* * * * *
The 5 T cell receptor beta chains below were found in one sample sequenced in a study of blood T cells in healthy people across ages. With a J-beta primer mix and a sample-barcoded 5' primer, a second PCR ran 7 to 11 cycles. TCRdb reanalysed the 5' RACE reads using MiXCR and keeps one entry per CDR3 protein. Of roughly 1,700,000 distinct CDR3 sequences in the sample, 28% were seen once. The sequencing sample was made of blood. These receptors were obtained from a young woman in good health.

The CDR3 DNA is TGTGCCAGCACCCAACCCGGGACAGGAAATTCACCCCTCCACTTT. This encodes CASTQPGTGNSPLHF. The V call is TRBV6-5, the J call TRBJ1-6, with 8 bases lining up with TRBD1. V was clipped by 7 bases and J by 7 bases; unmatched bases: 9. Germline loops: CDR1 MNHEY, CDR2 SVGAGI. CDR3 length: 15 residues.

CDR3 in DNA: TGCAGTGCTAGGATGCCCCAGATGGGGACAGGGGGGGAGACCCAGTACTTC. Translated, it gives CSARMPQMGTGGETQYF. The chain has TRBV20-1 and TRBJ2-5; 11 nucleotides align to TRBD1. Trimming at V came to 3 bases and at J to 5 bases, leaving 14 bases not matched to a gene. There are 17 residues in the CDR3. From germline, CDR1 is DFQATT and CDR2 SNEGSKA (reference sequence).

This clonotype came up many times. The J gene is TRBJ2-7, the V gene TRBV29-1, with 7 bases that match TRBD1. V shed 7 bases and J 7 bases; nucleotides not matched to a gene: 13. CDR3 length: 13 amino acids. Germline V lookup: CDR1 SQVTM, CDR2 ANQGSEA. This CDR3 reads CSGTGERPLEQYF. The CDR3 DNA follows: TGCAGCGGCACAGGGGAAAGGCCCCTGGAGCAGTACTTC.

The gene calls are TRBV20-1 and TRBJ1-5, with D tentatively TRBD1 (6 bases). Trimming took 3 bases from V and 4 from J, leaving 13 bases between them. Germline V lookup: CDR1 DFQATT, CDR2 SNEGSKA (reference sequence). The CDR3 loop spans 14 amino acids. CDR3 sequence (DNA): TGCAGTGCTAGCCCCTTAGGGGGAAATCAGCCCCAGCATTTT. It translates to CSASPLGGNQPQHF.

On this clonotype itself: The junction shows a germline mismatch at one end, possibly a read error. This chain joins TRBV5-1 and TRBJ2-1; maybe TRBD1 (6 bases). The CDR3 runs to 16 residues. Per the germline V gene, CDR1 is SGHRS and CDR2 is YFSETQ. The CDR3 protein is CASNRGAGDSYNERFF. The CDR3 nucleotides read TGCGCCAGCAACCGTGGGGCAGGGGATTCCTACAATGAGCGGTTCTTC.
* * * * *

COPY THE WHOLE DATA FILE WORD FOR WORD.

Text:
The 5 T cell receptor beta chains below were found in one sample sequenced in a study of blood T cells in healthy people across ages. With a J-beta primer mix and a sample-barcoded 5' primer, a second PCR ran 7 to 11 cycles. TCRdb reanalysed the 5' RACE reads using MiXCR and keeps one entry per CDR3 protein. Of roughly 1,700,000 distinct CDR3 sequences in the sample, 28% were seen once. The sequencing sample was made of blood. These receptors were obtained from a young woman in good health.

The CDR3 DNA is TGTGCCAGCACCCAACCCGGGACAGGAAATTCACCCCTCCACTTT. This encodes CASTQPGTGNSPLHF. The V call is TRBV6-5, the J call TRBJ1-6, with 8 bases lining up with TRBD1. V was clipped by 7 bases and J by 7 bases; unmatched bases: 9. Germline loops: CDR1 MNHEY, CDR2 SVGAGI. CDR3 length: 15 residues.

CDR3 in DNA: TGCAGTGCTAGGATGCCCCAGATGGGGACAGGGGGGGAGACCCAGTACTTC. Translated, it gives CSARMPQMGTGGETQYF. The chain has TRBV20-1 and TRBJ2-5; 11 nucleotides align to TRBD1. Trimming at V came to 3 bases and at J to 5 bases, leaving 14 bases not matched to a gene. There are 17 residues in the CDR3. From germline, CDR1 is DFQATT and CDR2 SNEGSKA (reference sequence).

This clonotype came up many times. The J gene is TRBJ2-7, the V gene TRBV29-1, with 7 bases that match TRBD1. V shed 7 bases and J 7 bases; nucleotides not matched to a gene: 13. CDR3 length: 13 amino acids. Germline V lookup: CDR1 SQVTM, CDR2 ANQGSEA. This CDR3 reads CSGTGERPLEQYF. The CDR3 DNA follows: TGCAGCGGCACAGGGGAAAGGCCCCTGGAGCAGTACTTC.

The gene calls are TRBV20-1 and TRBJ1-5, with D tentatively TRBD1 (6 bases). Trimming took 3 bases from V and 4 from J, leaving 13 bases between them. Germline V lookup: CDR1 DFQATT, CDR2 SNEGSKA (reference sequence). The CDR3 loop spans 14 amino acids. CDR3 sequence (DNA): TGCAGTGCTAGCCCCTTAGGGGGAAATCAGCCCCAGCATTTT. It translates to CSASPLGGNQPQHF.

On this clonotype itself: The junction shows a germline mismatch at one end, possibly a read error. This chain joins TRBV5-1 and TRBJ2-1; maybe TRBD1 (6 bases). The CDR3 runs to 16 residues. Per the germline V gene, CDR1 is SGHRS and CDR2 is YFSETQ. The CDR3 protein is CASNRGAGDSYNERFF. The CDR3 nucleotides read TGCGCCAGCAACCGTGGGGCAGGGGATTCCTACAATGAGCGGTTCTTC.